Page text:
How do noobs make ends meet?

Discussion in 'Prop Firms' started by dv4632, Aug 10, 2012.

  1. dv4632

    dv4632

    Just wondering how newer prop traders who are still learning the ropes (and thus not making any trading income, or making very little trading income) support themselves?

    It seems to me that trading full-time and working a full-time job wouldn't leave much room for anything else in life, even sleep!

    So how have people done it? Live off savings? Live with family? Work part-time job?
     
  2. Many people live at home or have financial support from family. Others that are truly devoted will do the grunt work and get another job or work really late at night (I know of a programmer who SENDS emails at 4am). In order to be successful with anything in life you have to look for opportunity and take risks and work hard (working nights and weeknights isn't unreasonable if you want the freedom associated with being an independent trader. it requires a lot of entrepreneurial skills. I've seen hundreds of traders of the years. The difference between the ones that ultimately succeed and ones that don't are 2 things:

    1) Due Diligence: you have to start small and test your strategy and control your risk. If you look at trading as a method to pay your bills stop right there. Save your money and first get your financial situation together. In order to be an independent trader, you have to first be independent and capable of understanding that learning anything that will produce a decent amount of income takes years of studying and research (and I don't mean getting a college degree. I mean participating in the market).

    2) Income Dependency: Any trader needs to understand that starting your own business such as trading requires a serious financial investment and risk is involved. If you plan on being successful don't expect to put up 5,000 for a prop firm, get free training and begin to make a living off this. The odds of being successful this way are 1 in 1,000. You should understand all the fees associated with having a leveraged trading account and you have to have a plan and manage your money in a professional manner.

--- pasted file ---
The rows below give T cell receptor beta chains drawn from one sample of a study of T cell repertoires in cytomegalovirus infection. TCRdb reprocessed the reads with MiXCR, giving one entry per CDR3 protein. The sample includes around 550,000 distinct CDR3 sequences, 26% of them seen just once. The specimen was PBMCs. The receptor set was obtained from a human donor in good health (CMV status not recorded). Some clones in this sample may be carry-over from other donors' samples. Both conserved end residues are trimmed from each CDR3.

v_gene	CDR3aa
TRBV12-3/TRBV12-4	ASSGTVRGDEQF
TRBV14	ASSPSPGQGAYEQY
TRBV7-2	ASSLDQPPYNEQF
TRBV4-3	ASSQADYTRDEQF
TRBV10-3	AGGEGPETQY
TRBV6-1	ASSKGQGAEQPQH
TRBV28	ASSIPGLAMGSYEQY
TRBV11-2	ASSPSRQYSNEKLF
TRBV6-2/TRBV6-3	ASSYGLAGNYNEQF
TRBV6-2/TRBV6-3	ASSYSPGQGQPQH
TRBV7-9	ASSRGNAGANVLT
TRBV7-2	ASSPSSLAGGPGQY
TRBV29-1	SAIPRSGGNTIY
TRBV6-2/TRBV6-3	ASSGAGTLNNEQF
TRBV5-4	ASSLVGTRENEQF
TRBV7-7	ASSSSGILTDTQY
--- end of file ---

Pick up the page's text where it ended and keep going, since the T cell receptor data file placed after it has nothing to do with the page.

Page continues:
3. for newb traders

    1. live on the cheap
    2. get a second job/part time (to keep your mind of trading 24-7 and pay the bills)
    3. the first 6 months seems to kill most traders (blown account as they try to make up for lost time since they havent made the money they need)
     
  4. buzzie77

    buzzie77

    They don't make ends meat. I was a recent risk manager, not going to say where, let's just say the intraday trading game is over. The 1% stars will always adapt and make money, the other 99% don't have a chance anymore. Get a real job or get real about trading, don't half ass it.
     
  5. Maverick74

    Maverick74

    You need to have a minimum of two years of savings in the bank. No questions asked. That's to live on. Then you need to have a decent size trading account so you are not under margin pressure. If after the first 12 months you are not making any money, then you need to get a night job while you're in year 2. This is a business and you can't just wing it. The greatest weakness of every trader is their greatest strength. Their self confidence. One needs to "believe" in order to make this work. But it's that same confidence that makes them think they have some edge when they really don't and they refuse to get a night job because they think they are "almost" there.
     
  6. The intra day trading game is over? I guess i didn't get that memo. And if you don't think trading successfully is a real job, then that is why... Well, nevermind.

    There is always something moving, people. If you concentrate on what has volume, it is much easier to read what the other guy might be thinking.

    But more to the point of the thread, i have bartended, i have helped out on neighboring farms on the weekends,and even had a night shift factory job years ago. And when you finally get to the point where you realize you are on your way, it is still a grind.

    I agree that most new guys don't make ends meet without outside help. If you are successful right off the bat, then you are one of the proud few. But you need experience to make it happen consistently. Nothing beats experience.